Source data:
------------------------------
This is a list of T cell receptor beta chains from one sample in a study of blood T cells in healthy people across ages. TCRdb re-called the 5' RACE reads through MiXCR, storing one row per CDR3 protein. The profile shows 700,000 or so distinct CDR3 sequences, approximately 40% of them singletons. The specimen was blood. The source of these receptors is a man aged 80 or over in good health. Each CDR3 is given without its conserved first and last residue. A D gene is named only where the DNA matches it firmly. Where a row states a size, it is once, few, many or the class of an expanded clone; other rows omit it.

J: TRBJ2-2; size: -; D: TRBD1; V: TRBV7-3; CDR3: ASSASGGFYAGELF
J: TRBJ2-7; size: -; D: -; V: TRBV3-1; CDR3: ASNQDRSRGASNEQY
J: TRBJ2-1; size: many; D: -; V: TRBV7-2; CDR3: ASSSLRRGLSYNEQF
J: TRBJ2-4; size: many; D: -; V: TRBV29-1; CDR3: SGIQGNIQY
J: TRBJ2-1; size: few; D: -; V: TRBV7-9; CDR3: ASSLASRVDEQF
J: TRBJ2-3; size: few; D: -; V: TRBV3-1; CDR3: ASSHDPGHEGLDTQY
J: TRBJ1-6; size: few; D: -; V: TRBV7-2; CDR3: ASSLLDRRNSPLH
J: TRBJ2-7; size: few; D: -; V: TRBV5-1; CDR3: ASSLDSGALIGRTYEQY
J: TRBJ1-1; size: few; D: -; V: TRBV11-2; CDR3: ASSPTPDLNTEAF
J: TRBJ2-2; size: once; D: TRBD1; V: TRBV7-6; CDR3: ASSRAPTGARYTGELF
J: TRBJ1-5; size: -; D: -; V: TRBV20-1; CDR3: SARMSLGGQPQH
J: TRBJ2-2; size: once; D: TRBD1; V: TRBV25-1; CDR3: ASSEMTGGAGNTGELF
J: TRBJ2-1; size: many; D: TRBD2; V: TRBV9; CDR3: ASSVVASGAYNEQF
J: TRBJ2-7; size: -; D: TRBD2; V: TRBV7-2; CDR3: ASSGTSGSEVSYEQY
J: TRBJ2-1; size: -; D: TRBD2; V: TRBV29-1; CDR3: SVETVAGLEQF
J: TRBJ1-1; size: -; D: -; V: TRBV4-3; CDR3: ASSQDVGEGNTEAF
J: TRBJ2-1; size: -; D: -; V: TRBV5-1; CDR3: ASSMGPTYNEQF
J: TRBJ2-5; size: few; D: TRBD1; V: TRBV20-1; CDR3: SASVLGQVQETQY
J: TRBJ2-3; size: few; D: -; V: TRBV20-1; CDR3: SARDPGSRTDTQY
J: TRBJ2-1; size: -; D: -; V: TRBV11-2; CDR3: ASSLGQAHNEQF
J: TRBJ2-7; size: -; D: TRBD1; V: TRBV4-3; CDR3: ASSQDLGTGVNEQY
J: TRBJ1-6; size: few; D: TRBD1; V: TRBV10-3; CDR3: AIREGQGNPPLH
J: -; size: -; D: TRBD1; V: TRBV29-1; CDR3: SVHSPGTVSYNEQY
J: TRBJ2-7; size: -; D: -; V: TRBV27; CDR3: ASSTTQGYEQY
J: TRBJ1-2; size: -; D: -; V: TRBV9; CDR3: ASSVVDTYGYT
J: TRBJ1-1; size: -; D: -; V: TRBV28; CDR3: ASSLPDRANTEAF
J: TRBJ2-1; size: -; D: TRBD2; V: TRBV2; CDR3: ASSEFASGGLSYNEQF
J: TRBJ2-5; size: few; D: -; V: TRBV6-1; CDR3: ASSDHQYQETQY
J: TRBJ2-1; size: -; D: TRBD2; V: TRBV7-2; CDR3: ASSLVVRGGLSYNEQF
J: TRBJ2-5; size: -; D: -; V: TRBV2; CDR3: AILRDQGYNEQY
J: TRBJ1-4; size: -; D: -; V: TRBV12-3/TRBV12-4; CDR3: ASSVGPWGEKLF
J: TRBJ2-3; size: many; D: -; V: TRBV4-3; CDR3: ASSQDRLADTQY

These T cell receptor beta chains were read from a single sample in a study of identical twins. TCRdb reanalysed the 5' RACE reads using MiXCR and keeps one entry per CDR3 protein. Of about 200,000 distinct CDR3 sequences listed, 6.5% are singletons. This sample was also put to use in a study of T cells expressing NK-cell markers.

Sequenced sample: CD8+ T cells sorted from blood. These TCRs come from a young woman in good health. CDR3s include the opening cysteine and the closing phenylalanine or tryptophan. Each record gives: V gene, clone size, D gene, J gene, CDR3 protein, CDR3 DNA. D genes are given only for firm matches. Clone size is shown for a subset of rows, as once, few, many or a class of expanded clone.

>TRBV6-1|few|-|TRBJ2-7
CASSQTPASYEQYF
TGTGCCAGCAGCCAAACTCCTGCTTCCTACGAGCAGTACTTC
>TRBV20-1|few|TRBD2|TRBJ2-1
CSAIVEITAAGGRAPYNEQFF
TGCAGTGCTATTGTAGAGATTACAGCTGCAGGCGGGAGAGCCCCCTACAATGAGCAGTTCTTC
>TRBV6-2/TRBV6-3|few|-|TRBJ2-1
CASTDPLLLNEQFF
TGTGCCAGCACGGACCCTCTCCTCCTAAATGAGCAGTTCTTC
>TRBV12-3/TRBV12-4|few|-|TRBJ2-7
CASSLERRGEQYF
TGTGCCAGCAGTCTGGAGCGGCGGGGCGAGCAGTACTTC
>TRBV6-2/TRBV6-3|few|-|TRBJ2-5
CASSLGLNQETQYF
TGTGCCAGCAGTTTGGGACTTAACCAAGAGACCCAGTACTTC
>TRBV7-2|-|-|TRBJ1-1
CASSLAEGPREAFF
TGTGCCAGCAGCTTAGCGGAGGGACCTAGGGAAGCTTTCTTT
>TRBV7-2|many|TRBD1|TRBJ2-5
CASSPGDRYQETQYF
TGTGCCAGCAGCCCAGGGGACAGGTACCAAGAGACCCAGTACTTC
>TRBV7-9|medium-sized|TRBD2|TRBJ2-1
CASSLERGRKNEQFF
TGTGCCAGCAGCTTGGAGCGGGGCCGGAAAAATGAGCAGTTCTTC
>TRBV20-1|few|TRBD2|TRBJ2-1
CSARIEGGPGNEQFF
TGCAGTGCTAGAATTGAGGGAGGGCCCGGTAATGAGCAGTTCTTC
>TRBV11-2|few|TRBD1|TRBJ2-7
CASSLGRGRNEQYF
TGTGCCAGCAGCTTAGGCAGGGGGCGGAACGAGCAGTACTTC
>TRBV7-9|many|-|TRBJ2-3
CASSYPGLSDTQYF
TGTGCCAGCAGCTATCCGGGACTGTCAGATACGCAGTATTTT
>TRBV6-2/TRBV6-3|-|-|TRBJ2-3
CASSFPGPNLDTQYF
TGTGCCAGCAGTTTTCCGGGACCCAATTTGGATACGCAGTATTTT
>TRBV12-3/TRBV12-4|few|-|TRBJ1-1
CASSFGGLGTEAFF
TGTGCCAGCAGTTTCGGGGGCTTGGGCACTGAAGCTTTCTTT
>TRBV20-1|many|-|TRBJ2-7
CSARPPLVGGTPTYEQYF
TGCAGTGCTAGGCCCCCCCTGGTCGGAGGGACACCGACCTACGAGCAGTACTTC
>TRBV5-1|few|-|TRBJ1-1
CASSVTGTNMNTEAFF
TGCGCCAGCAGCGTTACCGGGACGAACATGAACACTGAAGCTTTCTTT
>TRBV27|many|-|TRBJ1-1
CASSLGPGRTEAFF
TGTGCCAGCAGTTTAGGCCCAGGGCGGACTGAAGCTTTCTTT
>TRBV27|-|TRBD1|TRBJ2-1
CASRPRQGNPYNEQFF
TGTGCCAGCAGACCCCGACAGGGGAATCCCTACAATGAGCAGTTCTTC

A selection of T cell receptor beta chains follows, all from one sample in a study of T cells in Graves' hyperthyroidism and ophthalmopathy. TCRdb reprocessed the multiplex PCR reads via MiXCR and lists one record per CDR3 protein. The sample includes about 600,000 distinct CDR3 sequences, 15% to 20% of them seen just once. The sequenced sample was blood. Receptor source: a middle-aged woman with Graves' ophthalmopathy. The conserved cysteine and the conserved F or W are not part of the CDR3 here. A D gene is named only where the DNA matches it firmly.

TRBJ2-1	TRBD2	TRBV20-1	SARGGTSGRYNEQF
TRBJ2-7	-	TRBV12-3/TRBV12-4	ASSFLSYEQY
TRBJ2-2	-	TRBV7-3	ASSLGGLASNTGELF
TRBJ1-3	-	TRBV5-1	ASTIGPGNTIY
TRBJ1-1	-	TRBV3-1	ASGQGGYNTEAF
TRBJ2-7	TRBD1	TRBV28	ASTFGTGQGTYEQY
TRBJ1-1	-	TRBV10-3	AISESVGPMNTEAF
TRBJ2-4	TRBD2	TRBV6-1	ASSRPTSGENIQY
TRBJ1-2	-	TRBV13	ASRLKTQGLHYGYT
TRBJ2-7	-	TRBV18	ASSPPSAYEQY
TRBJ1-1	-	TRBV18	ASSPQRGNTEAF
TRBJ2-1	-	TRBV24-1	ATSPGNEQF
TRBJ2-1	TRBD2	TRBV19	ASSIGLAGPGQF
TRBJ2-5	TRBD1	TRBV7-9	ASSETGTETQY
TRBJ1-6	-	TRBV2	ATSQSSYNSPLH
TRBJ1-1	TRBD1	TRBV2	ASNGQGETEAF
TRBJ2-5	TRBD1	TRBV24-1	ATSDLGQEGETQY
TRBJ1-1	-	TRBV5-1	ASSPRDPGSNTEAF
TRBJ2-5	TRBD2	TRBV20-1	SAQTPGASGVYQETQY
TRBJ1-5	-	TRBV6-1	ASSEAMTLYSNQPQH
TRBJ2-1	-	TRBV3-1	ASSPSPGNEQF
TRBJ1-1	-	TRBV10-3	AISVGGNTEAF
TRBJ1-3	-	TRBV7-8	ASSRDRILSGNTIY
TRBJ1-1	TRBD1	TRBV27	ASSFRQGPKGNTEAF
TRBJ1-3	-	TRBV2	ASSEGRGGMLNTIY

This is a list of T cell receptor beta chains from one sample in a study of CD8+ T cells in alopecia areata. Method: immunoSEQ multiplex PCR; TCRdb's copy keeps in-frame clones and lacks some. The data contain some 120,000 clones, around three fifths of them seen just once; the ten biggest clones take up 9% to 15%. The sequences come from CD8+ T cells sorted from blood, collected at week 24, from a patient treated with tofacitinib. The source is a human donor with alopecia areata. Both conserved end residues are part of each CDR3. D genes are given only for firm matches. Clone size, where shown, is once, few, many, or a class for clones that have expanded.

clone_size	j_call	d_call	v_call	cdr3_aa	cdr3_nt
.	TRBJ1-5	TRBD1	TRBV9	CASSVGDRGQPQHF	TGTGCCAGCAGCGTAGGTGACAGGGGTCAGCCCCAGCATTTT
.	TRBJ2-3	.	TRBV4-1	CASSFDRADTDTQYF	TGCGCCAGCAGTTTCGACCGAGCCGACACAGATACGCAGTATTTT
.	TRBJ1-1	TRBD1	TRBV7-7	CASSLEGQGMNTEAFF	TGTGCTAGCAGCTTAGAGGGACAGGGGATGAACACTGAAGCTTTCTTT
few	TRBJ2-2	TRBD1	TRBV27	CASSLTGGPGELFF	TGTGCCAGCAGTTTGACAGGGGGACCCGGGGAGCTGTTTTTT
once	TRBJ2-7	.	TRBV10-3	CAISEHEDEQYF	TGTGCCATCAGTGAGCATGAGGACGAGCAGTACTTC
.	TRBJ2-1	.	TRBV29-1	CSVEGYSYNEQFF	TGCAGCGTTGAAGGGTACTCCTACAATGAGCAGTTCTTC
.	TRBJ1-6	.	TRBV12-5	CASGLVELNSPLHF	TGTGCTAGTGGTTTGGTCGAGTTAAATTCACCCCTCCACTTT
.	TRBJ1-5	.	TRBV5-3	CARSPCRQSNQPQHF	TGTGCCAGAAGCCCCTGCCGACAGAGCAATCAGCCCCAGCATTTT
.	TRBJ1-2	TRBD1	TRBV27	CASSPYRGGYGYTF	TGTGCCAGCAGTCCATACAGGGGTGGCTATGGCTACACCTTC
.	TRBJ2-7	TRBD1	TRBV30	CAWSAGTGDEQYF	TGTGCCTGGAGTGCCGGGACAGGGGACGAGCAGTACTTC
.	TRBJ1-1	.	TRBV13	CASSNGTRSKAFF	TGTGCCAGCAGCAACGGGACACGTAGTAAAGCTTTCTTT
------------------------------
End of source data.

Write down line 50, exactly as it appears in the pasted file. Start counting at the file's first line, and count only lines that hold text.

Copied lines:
TGTGCCAGCAGTTTGGGACTTAACCAAGAGACCCAGTACTTC